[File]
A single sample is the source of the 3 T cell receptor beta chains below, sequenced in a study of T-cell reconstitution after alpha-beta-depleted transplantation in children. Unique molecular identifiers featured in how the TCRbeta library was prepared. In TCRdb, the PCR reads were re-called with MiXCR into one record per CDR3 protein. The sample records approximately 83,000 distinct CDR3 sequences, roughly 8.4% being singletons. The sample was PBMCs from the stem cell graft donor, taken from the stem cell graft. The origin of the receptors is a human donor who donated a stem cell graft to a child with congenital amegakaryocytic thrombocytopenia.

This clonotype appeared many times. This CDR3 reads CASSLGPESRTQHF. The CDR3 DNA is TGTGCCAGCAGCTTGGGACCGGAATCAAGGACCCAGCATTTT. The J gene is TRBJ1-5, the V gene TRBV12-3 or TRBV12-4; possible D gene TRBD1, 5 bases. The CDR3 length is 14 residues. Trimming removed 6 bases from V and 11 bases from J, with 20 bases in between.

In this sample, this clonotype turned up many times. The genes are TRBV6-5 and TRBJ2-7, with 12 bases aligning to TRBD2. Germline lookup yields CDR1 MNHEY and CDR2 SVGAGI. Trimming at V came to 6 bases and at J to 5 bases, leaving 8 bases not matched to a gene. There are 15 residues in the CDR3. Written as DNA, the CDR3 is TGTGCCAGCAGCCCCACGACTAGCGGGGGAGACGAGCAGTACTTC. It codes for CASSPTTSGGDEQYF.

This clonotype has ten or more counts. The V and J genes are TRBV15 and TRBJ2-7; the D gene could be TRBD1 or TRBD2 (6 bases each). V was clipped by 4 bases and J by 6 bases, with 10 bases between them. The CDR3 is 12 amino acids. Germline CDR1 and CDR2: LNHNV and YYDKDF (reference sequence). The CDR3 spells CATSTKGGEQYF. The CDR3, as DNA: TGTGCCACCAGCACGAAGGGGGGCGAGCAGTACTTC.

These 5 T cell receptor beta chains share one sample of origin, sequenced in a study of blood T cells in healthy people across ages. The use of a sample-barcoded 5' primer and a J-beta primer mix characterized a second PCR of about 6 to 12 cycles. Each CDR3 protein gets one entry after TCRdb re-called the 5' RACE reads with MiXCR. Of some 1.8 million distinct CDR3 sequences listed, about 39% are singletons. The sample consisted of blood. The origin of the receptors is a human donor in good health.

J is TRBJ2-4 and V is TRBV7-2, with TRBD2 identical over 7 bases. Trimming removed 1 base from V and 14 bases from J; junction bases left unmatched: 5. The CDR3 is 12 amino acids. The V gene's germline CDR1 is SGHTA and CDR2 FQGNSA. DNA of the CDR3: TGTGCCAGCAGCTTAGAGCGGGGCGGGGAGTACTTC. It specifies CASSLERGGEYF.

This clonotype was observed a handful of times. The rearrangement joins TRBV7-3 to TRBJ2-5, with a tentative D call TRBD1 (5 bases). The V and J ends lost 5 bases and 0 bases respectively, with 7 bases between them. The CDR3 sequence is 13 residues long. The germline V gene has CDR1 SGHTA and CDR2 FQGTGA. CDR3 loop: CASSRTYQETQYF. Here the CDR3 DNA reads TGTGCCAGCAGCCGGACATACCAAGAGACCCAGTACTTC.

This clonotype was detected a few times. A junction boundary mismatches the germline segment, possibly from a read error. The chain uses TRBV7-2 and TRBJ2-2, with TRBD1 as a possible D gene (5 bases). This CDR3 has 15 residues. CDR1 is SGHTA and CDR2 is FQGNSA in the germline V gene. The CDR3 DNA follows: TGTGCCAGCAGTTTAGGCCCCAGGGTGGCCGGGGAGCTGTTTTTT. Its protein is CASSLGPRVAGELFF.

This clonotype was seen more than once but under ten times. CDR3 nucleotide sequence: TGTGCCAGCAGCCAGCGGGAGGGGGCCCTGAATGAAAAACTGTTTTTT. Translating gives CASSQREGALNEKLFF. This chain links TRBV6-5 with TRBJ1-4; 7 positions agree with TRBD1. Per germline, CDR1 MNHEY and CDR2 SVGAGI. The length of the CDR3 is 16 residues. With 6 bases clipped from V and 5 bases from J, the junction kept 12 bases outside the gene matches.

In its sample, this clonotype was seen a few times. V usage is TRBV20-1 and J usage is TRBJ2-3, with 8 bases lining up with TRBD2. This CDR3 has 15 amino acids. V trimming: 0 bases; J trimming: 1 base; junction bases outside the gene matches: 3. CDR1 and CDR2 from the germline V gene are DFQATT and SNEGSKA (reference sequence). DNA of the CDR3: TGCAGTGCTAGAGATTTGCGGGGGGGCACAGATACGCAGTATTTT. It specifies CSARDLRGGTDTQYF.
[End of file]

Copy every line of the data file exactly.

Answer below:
A single sample is the source of the 3 T cell receptor beta chains below, sequenced in a study of T-cell reconstitution after alpha-beta-depleted transplantation in children. Unique molecular identifiers featured in how the TCRbeta library was prepared. In TCRdb, the PCR reads were re-called with MiXCR into one record per CDR3 protein. The sample records approximately 83,000 distinct CDR3 sequences, roughly 8.4% being singletons. The sample was PBMCs from the stem cell graft donor, taken from the stem cell graft. The origin of the receptors is a human donor who donated a stem cell graft to a child with congenital amegakaryocytic thrombocytopenia.

This clonotype appeared many times. This CDR3 reads CASSLGPESRTQHF. The CDR3 DNA is TGTGCCAGCAGCTTGGGACCGGAATCAAGGACCCAGCATTTT. The J gene is TRBJ1-5, the V gene TRBV12-3 or TRBV12-4; possible D gene TRBD1, 5 bases. The CDR3 length is 14 residues. Trimming removed 6 bases from V and 11 bases from J, with 20 bases in between.

In this sample, this clonotype turned up many times. The genes are TRBV6-5 and TRBJ2-7, with 12 bases aligning to TRBD2. Germline lookup yields CDR1 MNHEY and CDR2 SVGAGI. Trimming at V came to 6 bases and at J to 5 bases, leaving 8 bases not matched to a gene. There are 15 residues in the CDR3. Written as DNA, the CDR3 is TGTGCCAGCAGCCCCACGACTAGCGGGGGAGACGAGCAGTACTTC. It codes for CASSPTTSGGDEQYF.

This clonotype has ten or more counts. The V and J genes are TRBV15 and TRBJ2-7; the D gene could be TRBD1 or TRBD2 (6 bases each). V was clipped by 4 bases and J by 6 bases, with 10 bases between them. The CDR3 is 12 amino acids. Germline CDR1 and CDR2: LNHNV and YYDKDF (reference sequence). The CDR3 spells CATSTKGGEQYF. The CDR3, as DNA: TGTGCCACCAGCACGAAGGGGGGCGAGCAGTACTTC.

These 5 T cell receptor beta chains share one sample of origin, sequenced in a study of blood T cells in healthy people across ages. The use of a sample-barcoded 5' primer and a J-beta primer mix characterized a second PCR of about 6 to 12 cycles. Each CDR3 protein gets one entry after TCRdb re-called the 5' RACE reads with MiXCR. Of some 1.8 million distinct CDR3 sequences listed, about 39% are singletons. The sample consisted of blood. The origin of the receptors is a human donor in good health.

J is TRBJ2-4 and V is TRBV7-2, with TRBD2 identical over 7 bases. Trimming removed 1 base from V and 14 bases from J; junction bases left unmatched: 5. The CDR3 is 12 amino acids. The V gene's germline CDR1 is SGHTA and CDR2 FQGNSA. DNA of the CDR3: TGTGCCAGCAGCTTAGAGCGGGGCGGGGAGTACTTC. It specifies CASSLERGGEYF.

This clonotype was observed a handful of times. The rearrangement joins TRBV7-3 to TRBJ2-5, with a tentative D call TRBD1 (5 bases). The V and J ends lost 5 bases and 0 bases respectively, with 7 bases between them. The CDR3 sequence is 13 residues long. The germline V gene has CDR1 SGHTA and CDR2 FQGTGA. CDR3 loop: CASSRTYQETQYF. Here the CDR3 DNA reads TGTGCCAGCAGCCGGACATACCAAGAGACCCAGTACTTC.

This clonotype was detected a few times. A junction boundary mismatches the germline segment, possibly from a read error. The chain uses TRBV7-2 and TRBJ2-2, with TRBD1 as a possible D gene (5 bases). This CDR3 has 15 residues. CDR1 is SGHTA and CDR2 is FQGNSA in the germline V gene. The CDR3 DNA follows: TGTGCCAGCAGTTTAGGCCCCAGGGTGGCCGGGGAGCTGTTTTTT. Its protein is CASSLGPRVAGELFF.

This clonotype was seen more than once but under ten times. CDR3 nucleotide sequence: TGTGCCAGCAGCCAGCGGGAGGGGGCCCTGAATGAAAAACTGTTTTTT. Translating gives CASSQREGALNEKLFF. This chain links TRBV6-5 with TRBJ1-4; 7 positions agree with TRBD1. Per germline, CDR1 MNHEY and CDR2 SVGAGI. The length of the CDR3 is 16 residues. With 6 bases clipped from V and 5 bases from J, the junction kept 12 bases outside the gene matches.

In its sample, this clonotype was seen a few times. V usage is TRBV20-1 and J usage is TRBJ2-3, with 8 bases lining up with TRBD2. This CDR3 has 15 amino acids. V trimming: 0 bases; J trimming: 1 base; junction bases outside the gene matches: 3. CDR1 and CDR2 from the germline V gene are DFQATT and SNEGSKA (reference sequence). DNA of the CDR3: TGCAGTGCTAGAGATTTGCGGGGGGGCACAGATACGCAGTATTTT. It specifies CSARDLRGGTDTQYF.